6 Amazing Women Under Age 21 Who Continue To Inspire & Change The World
For most people, turning 18 marks the beginning of adulthood. In the United States, 18-year-olds gain the right to vote and can join the military, decisions that test their ability to connect their lives to others and to take responsibility for making a difference in the world around them. But for six amazing young women under the age of 21, the drive to change the world came long before they officially became an adult.
Take children's rights champion and education activist Malala Yousafzai, who just turned 18. The inspiring social activist showed the world the meaning of courage as she stood against the conservative views of Taliban leaders in Pakistan who believed that girls didn't deserve an education. After speaking out globally for the rights of children, Yousafzai became the youngest person to ever receive the Nobel Peace Prize.
So it should surprise no one that the on her 18th birthday, Yousafzai opened a school for Syrian refugee girls in Lebanon. NPR reported that out of 4 million, more than 1 million of Syria's refugees live in Lebanon. According to a statement posted on the Malala Fund website, the new school will serve some 200 Syrian girls, ages 14 to 18, putting them on a path to receiving university or vocational degrees.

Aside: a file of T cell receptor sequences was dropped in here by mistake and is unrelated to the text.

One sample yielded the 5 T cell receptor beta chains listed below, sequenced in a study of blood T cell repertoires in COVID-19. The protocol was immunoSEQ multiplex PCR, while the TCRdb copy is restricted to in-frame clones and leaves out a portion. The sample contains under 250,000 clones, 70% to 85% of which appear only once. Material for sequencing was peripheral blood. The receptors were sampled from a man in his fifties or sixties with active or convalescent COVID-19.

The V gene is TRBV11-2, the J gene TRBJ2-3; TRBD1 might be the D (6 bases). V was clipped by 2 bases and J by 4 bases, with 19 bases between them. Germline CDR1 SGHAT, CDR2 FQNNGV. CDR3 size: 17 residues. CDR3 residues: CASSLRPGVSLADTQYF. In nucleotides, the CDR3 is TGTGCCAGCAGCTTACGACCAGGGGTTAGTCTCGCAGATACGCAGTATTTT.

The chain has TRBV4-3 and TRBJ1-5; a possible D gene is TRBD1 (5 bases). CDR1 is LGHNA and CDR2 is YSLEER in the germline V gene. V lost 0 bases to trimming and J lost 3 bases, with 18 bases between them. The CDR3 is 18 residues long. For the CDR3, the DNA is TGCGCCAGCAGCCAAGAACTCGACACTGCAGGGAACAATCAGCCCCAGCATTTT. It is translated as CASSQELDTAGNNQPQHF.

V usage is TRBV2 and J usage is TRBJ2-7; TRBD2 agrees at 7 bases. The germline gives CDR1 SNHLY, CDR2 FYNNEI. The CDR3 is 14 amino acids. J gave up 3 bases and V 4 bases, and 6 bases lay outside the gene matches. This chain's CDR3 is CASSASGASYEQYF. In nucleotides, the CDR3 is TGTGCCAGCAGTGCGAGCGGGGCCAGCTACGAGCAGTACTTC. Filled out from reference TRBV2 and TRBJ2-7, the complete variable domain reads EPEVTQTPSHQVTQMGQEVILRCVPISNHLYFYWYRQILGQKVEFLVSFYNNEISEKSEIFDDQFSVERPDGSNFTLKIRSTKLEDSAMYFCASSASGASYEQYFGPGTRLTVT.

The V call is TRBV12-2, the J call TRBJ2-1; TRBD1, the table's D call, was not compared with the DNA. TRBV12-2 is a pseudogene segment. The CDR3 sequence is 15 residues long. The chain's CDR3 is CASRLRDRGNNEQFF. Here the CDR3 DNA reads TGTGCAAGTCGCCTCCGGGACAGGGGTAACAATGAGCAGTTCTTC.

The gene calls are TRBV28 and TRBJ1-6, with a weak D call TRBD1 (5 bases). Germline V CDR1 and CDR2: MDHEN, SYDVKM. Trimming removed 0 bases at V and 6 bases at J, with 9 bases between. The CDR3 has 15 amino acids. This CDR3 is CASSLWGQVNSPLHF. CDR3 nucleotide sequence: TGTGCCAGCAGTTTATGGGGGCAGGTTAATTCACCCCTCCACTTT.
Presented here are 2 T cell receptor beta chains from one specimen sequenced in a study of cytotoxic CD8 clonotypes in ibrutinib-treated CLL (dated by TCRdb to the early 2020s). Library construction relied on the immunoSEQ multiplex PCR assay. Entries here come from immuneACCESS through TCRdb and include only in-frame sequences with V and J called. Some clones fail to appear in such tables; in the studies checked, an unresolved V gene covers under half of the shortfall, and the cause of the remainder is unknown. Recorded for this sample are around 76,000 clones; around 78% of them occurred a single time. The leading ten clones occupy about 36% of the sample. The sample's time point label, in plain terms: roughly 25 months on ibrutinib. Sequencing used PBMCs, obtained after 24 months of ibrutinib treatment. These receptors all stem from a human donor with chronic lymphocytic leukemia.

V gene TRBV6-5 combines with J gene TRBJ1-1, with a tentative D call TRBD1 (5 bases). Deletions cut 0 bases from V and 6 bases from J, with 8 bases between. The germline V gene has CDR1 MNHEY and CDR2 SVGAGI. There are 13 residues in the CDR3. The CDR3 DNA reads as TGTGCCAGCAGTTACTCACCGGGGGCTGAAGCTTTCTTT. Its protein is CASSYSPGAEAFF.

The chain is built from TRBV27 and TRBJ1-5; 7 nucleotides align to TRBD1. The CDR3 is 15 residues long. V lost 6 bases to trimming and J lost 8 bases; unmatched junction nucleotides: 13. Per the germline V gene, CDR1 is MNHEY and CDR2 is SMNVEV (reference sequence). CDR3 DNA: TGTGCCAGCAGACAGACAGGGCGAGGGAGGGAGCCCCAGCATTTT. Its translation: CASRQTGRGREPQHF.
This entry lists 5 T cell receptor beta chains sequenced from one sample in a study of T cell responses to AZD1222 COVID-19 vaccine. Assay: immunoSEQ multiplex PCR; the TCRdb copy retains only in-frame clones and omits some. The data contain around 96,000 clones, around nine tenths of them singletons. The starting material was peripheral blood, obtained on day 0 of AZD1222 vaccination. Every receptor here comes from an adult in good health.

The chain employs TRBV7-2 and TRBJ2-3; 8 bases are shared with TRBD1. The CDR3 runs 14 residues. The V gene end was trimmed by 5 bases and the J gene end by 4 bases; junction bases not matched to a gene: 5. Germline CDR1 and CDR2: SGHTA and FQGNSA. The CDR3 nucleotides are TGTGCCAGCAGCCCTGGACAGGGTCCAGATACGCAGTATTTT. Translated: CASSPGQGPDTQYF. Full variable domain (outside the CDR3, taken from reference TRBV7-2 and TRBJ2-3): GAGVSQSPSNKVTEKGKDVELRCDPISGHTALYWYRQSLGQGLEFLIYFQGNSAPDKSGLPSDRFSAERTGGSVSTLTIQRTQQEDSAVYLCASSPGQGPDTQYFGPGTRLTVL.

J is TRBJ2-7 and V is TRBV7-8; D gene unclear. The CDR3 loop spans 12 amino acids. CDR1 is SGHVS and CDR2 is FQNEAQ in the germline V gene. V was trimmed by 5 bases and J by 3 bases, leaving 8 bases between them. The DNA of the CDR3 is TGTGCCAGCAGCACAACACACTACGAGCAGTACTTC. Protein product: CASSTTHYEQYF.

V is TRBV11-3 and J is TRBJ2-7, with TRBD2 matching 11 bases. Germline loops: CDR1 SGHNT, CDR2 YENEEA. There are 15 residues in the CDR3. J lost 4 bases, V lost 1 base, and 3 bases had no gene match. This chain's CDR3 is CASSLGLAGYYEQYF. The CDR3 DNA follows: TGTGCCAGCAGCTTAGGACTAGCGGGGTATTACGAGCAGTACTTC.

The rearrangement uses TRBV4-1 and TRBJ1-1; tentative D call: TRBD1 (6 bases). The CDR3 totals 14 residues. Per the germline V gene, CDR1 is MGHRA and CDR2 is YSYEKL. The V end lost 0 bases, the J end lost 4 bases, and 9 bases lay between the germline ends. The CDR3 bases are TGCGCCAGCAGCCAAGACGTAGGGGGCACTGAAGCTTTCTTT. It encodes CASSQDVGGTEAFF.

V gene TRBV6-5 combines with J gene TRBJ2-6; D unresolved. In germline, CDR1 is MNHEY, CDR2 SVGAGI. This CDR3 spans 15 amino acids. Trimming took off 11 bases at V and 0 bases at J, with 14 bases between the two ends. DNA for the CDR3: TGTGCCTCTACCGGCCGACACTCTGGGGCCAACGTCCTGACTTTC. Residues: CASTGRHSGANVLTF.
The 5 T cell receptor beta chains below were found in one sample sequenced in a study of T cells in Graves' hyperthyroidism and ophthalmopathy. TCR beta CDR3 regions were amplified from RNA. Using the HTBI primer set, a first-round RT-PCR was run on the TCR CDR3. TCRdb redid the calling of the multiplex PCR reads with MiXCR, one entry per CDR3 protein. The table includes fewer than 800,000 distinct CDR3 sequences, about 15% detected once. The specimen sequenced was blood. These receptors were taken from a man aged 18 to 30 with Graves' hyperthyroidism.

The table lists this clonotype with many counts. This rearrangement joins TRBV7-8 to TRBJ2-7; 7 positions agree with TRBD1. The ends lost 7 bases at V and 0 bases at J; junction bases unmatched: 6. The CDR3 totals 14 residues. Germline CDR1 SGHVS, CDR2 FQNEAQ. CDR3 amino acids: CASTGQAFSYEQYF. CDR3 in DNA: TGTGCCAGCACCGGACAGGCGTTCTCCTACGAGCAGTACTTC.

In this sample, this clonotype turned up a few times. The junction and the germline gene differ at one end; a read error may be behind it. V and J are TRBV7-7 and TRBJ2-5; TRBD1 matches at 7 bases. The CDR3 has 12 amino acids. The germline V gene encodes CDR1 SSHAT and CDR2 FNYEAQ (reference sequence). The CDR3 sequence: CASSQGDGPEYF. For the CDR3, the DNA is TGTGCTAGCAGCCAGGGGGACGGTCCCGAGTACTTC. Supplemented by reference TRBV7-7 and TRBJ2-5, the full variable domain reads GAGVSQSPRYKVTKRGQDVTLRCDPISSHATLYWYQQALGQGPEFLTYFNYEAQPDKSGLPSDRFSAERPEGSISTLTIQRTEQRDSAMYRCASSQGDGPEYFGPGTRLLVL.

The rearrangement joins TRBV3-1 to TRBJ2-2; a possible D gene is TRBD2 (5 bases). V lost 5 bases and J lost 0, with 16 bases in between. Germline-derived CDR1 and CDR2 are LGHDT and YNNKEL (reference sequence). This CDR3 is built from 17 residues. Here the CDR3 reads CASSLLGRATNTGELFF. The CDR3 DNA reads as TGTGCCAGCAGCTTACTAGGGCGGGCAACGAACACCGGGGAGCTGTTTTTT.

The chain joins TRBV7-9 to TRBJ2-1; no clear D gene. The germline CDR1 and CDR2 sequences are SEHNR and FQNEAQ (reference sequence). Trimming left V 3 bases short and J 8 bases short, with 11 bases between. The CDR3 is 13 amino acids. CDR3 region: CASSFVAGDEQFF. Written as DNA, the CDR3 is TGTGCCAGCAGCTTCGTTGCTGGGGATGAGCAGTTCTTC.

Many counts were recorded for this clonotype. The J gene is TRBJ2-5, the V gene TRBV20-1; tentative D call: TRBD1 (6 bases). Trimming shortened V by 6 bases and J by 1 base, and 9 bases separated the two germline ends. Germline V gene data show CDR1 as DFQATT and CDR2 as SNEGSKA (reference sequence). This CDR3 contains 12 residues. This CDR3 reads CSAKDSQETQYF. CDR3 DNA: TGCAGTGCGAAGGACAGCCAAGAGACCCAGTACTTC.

Yousafzai is once again inspiring the world by working to make it better. In honor of her 18th birthday, here are five other young women who changed the world before they turned 21.
Lydia Ko, 18
According to Golf Digest, at age 17, Lydia Ko became the youngest person to hold the No. 1 world ranking in golf, male or female. Ko outpaced Tiger Woods' appearance in the number one slot by four years. She turned pro at age 16.
Megan Grassell, 20
After a shopping trip with her younger sister opened her eyes to how sexualized bra choices were for young girls, a then-17-year-old Megan Grassell founded Yellowberry to offer an age-appropriate alternative. According to her blog post on the company website, Grassell's founded her line of training bras to be unique, comfortable, and — most importantly — youthful.
Neha Gupta, 19
Mo'ne Davis, 14
At the age of 13, Mo'Ne Davis' 70 miles per hour fastball not only helped her become the first female pitcher to throw a shutout in the Little League World Series, but it landed her on the cover of Sports Illustrated and a place in the Baseball Hall of Fame. Throw like a girl, indeed!